Tue November 15, 2011
Music Reviews

The History Of Hillbilly Boogie's Earliest Days

Originally published on Tue July 1, 2014 11:47 am

Jimmy Bryant.
Sundazed

Boogie-woogie was a piano style that began sometime in the early 20th century — and, by the 1930s, became a huge pop-music fad. Here, rock historian Ed Ward explains how the genre re-emerged in country music after WWII, when it was an important precursor to rock 'n' roll. Most of the tracks in this piece are from Hillbilly Boogie (Proper UK) and Frettin' Fingers: The Lightning Guitar of Jimmy Bryant.

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10:55am

Tue November 15, 2011
Movie Reviews

Astaire, Burns, Allen, In 'Distress' In London Town

Originally published on Tue November 15, 2011 11:59 am

Warner Archives

A Damsel in Distress was the third of only four films on which George Gershwin and his brother Ira collaborated. The star is Fred Astaire, but without Ginger Rogers. Their previous film together, Shall We Dance?, also with an unforgettable Gershwin score, hadn't lived up to studio expectations, and the now-famous stars were taking a break from each other.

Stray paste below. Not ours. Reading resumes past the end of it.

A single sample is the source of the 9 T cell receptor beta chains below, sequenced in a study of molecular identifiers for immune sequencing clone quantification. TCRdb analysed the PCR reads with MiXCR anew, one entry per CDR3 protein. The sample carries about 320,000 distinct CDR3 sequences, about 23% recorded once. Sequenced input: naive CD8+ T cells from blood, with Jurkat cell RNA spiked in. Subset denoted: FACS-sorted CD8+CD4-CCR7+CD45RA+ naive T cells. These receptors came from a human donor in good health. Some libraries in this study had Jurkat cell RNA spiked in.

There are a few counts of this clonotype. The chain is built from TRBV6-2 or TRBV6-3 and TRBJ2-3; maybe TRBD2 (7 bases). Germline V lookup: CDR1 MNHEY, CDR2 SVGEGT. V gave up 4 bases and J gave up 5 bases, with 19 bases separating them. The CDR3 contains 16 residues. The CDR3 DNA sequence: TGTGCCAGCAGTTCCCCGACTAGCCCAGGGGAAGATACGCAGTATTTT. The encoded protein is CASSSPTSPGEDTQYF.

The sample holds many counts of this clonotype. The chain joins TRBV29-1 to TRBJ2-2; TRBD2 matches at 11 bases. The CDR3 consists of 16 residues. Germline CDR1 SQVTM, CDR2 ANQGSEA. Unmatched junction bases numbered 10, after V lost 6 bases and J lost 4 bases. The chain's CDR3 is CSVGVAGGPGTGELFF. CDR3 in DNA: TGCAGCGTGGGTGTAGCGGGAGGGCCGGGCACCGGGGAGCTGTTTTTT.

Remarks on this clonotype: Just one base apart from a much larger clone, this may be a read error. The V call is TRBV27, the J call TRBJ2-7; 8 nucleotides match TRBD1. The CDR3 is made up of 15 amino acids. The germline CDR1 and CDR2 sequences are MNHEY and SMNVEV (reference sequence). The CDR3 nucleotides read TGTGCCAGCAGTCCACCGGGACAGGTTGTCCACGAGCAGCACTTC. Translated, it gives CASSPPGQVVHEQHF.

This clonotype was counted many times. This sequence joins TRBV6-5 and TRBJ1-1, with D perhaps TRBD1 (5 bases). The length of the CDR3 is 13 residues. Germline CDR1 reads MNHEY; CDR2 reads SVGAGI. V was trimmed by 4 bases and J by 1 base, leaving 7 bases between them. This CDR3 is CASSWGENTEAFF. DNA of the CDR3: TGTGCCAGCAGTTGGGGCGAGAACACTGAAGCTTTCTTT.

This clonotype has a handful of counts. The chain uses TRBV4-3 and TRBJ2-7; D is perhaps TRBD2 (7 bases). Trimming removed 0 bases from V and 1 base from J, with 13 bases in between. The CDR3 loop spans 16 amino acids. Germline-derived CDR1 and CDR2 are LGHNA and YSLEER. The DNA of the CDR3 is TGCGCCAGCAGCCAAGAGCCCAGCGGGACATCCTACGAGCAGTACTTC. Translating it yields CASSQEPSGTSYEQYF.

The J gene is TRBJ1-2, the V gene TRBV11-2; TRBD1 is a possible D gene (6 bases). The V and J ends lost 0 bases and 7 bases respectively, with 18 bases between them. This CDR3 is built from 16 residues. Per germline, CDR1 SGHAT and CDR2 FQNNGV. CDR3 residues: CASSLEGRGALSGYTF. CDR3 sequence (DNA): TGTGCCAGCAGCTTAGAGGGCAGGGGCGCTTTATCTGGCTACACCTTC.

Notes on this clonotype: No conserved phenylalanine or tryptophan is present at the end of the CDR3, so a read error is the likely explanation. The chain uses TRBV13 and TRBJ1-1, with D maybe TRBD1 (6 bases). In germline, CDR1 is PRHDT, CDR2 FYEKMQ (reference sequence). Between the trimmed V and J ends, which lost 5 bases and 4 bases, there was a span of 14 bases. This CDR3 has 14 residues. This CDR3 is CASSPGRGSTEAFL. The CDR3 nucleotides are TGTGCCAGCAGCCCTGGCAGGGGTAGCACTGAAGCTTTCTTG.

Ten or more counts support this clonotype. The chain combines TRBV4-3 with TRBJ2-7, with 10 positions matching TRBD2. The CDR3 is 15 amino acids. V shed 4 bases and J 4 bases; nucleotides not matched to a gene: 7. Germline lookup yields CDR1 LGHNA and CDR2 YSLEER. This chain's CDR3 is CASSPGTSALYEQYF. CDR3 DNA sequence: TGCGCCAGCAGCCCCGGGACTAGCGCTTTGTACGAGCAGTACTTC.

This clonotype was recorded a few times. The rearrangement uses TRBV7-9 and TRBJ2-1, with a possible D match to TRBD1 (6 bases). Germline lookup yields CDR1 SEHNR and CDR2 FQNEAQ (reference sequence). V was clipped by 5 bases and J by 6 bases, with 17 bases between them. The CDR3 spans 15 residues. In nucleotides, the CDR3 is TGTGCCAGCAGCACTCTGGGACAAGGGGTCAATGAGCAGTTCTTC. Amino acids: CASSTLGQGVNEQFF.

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2:12pm

Mon November 14, 2011
Television

Regis Philbin Explains How He 'Got This Way'

Regis Philbin holds the Guinness World Record for the most time spent in front of a television camera.
Yolanda Perez Photography LLC Harper

Regis Philbin holds the Guinness World Record for clocking more hours in front of a television camera than anyone else in the history of television. The game show and talk show host has been a TV presence for more than 50 years on shows like The Joey Bishop Show, Live with Regis and Kelly, America's Got Talent and Who Wants to Be a Millionaire?

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10:02am

Mon November 14, 2011
Music Reviews

Two South-American Jazz Fusions (No, Not That Kind)

Sao Paulo Underground.
Paulo Borgia

Jazz has always drawn on the syncopated rhythms of Cuban music, and occasionally draws on other new world strains, like Brazilian bossa nova in the 1960s. But that interaction between North and South is ongoing.

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12:06am

Sat November 12, 2011
Fresh Air Weekend

Fresh Air Weekend: Kirsten Dunst, Darrell Hammond

Originally published on Sat November 12, 2011 12:22 pm

Kirsten Dunst plays Justine, whose well-planned wedding takes place as a planet called Melancholia heads directly towards Earth.
Magnolia Pictures